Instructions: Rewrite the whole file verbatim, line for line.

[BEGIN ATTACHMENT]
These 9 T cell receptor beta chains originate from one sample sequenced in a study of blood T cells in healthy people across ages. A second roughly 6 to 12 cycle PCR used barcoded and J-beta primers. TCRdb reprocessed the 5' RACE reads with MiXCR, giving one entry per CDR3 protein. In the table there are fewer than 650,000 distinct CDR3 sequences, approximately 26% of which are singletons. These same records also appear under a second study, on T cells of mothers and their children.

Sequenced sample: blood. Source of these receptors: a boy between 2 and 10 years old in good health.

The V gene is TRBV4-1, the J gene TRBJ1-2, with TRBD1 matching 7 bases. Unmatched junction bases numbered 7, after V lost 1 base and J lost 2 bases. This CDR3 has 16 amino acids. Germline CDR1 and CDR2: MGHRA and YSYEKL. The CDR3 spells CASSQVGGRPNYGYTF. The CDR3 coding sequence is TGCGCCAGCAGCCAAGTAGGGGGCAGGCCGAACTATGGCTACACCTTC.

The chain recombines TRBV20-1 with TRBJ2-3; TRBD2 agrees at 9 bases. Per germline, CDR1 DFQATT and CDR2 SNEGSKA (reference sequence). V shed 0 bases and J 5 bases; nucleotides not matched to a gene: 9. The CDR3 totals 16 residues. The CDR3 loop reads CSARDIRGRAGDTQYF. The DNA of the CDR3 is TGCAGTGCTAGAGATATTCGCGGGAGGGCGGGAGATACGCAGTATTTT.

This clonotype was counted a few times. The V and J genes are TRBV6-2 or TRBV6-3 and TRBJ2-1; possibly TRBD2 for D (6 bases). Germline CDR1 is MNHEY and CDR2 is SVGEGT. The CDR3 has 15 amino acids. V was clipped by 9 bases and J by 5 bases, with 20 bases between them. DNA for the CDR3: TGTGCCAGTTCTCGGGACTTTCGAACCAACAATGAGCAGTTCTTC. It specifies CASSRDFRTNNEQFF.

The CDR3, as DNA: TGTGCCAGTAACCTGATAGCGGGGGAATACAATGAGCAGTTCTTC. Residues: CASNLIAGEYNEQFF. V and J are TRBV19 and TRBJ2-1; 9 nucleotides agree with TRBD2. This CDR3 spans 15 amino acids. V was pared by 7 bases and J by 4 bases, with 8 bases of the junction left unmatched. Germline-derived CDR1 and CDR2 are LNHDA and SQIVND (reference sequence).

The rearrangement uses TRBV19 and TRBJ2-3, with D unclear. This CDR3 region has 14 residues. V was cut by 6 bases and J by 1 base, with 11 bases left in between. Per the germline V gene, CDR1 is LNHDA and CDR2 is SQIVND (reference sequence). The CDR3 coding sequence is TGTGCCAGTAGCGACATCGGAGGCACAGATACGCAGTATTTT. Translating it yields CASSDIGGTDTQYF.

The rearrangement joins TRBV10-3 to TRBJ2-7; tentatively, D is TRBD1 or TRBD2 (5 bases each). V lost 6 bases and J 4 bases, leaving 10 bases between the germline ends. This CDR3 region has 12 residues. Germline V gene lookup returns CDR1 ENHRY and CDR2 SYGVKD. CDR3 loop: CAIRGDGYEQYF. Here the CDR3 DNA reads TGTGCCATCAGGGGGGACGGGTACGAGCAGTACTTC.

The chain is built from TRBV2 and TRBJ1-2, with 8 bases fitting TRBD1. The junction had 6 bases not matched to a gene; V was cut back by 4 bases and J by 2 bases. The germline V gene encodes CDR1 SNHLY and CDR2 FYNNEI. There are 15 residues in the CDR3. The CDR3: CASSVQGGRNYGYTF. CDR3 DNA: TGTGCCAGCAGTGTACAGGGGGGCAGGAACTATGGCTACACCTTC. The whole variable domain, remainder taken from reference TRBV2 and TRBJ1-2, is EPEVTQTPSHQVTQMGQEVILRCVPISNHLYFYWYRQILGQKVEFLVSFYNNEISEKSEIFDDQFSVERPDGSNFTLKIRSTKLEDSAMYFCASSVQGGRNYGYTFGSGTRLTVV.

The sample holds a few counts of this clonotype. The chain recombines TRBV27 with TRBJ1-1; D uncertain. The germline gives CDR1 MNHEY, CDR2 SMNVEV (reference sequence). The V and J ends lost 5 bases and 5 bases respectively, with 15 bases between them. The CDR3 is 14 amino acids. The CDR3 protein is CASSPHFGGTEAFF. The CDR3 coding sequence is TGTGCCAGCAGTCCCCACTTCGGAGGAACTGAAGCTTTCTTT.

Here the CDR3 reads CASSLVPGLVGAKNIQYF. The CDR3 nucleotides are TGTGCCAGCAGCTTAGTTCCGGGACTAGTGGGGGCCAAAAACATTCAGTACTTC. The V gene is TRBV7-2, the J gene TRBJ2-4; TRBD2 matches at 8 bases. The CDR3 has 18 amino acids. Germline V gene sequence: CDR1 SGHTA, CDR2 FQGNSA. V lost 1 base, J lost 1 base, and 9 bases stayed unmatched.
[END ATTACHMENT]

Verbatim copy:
These 9 T cell receptor beta chains originate from one sample sequenced in a study of blood T cells in healthy people across ages. A second roughly 6 to 12 cycle PCR used barcoded and J-beta primers. TCRdb reprocessed the 5' RACE reads with MiXCR, giving one entry per CDR3 protein. In the table there are fewer than 650,000 distinct CDR3 sequences, approximately 26% of which are singletons. These same records also appear under a second study, on T cells of mothers and their children.

Sequenced sample: blood. Source of these receptors: a boy between 2 and 10 years old in good health.

The V gene is TRBV4-1, the J gene TRBJ1-2, with TRBD1 matching 7 bases. Unmatched junction bases numbered 7, after V lost 1 base and J lost 2 bases. This CDR3 has 16 amino acids. Germline CDR1 and CDR2: MGHRA and YSYEKL. The CDR3 spells CASSQVGGRPNYGYTF. The CDR3 coding sequence is TGCGCCAGCAGCCAAGTAGGGGGCAGGCCGAACTATGGCTACACCTTC.

The chain recombines TRBV20-1 with TRBJ2-3; TRBD2 agrees at 9 bases. Per germline, CDR1 DFQATT and CDR2 SNEGSKA (reference sequence). V shed 0 bases and J 5 bases; nucleotides not matched to a gene: 9. The CDR3 totals 16 residues. The CDR3 loop reads CSARDIRGRAGDTQYF. The DNA of the CDR3 is TGCAGTGCTAGAGATATTCGCGGGAGGGCGGGAGATACGCAGTATTTT.

This clonotype was counted a few times. The V and J genes are TRBV6-2 or TRBV6-3 and TRBJ2-1; possibly TRBD2 for D (6 bases). Germline CDR1 is MNHEY and CDR2 is SVGEGT. The CDR3 has 15 amino acids. V was clipped by 9 bases and J by 5 bases, with 20 bases between them. DNA for the CDR3: TGTGCCAGTTCTCGGGACTTTCGAACCAACAATGAGCAGTTCTTC. It specifies CASSRDFRTNNEQFF.

The CDR3, as DNA: TGTGCCAGTAACCTGATAGCGGGGGAATACAATGAGCAGTTCTTC. Residues: CASNLIAGEYNEQFF. V and J are TRBV19 and TRBJ2-1; 9 nucleotides agree with TRBD2. This CDR3 spans 15 amino acids. V was pared by 7 bases and J by 4 bases, with 8 bases of the junction left unmatched. Germline-derived CDR1 and CDR2 are LNHDA and SQIVND (reference sequence).

The rearrangement uses TRBV19 and TRBJ2-3, with D unclear. This CDR3 region has 14 residues. V was cut by 6 bases and J by 1 base, with 11 bases left in between. Per the germline V gene, CDR1 is LNHDA and CDR2 is SQIVND (reference sequence). The CDR3 coding sequence is TGTGCCAGTAGCGACATCGGAGGCACAGATACGCAGTATTTT. Translating it yields CASSDIGGTDTQYF.

The rearrangement joins TRBV10-3 to TRBJ2-7; tentatively, D is TRBD1 or TRBD2 (5 bases each). V lost 6 bases and J 4 bases, leaving 10 bases between the germline ends. This CDR3 region has 12 residues. Germline V gene lookup returns CDR1 ENHRY and CDR2 SYGVKD. CDR3 loop: CAIRGDGYEQYF. Here the CDR3 DNA reads TGTGCCATCAGGGGGGACGGGTACGAGCAGTACTTC.

The chain is built from TRBV2 and TRBJ1-2, with 8 bases fitting TRBD1. The junction had 6 bases not matched to a gene; V was cut back by 4 bases and J by 2 bases. The germline V gene encodes CDR1 SNHLY and CDR2 FYNNEI. There are 15 residues in the CDR3. The CDR3: CASSVQGGRNYGYTF. CDR3 DNA: TGTGCCAGCAGTGTACAGGGGGGCAGGAACTATGGCTACACCTTC. The whole variable domain, remainder taken from reference TRBV2 and TRBJ1-2, is EPEVTQTPSHQVTQMGQEVILRCVPISNHLYFYWYRQILGQKVEFLVSFYNNEISEKSEIFDDQFSVERPDGSNFTLKIRSTKLEDSAMYFCASSVQGGRNYGYTFGSGTRLTVV.

The sample holds a few counts of this clonotype. The chain recombines TRBV27 with TRBJ1-1; D uncertain. The germline gives CDR1 MNHEY, CDR2 SMNVEV (reference sequence). The V and J ends lost 5 bases and 5 bases respectively, with 15 bases between them. The CDR3 is 14 amino acids. The CDR3 protein is CASSPHFGGTEAFF. The CDR3 coding sequence is TGTGCCAGCAGTCCCCACTTCGGAGGAACTGAAGCTTTCTTT.

Here the CDR3 reads CASSLVPGLVGAKNIQYF. The CDR3 nucleotides are TGTGCCAGCAGCTTAGTTCCGGGACTAGTGGGGGCCAAAAACATTCAGTACTTC. The V gene is TRBV7-2, the J gene TRBJ2-4; TRBD2 matches at 8 bases. The CDR3 has 18 amino acids. Germline V gene sequence: CDR1 SGHTA, CDR2 FQGNSA. V lost 1 base, J lost 1 base, and 9 bases stayed unmatched.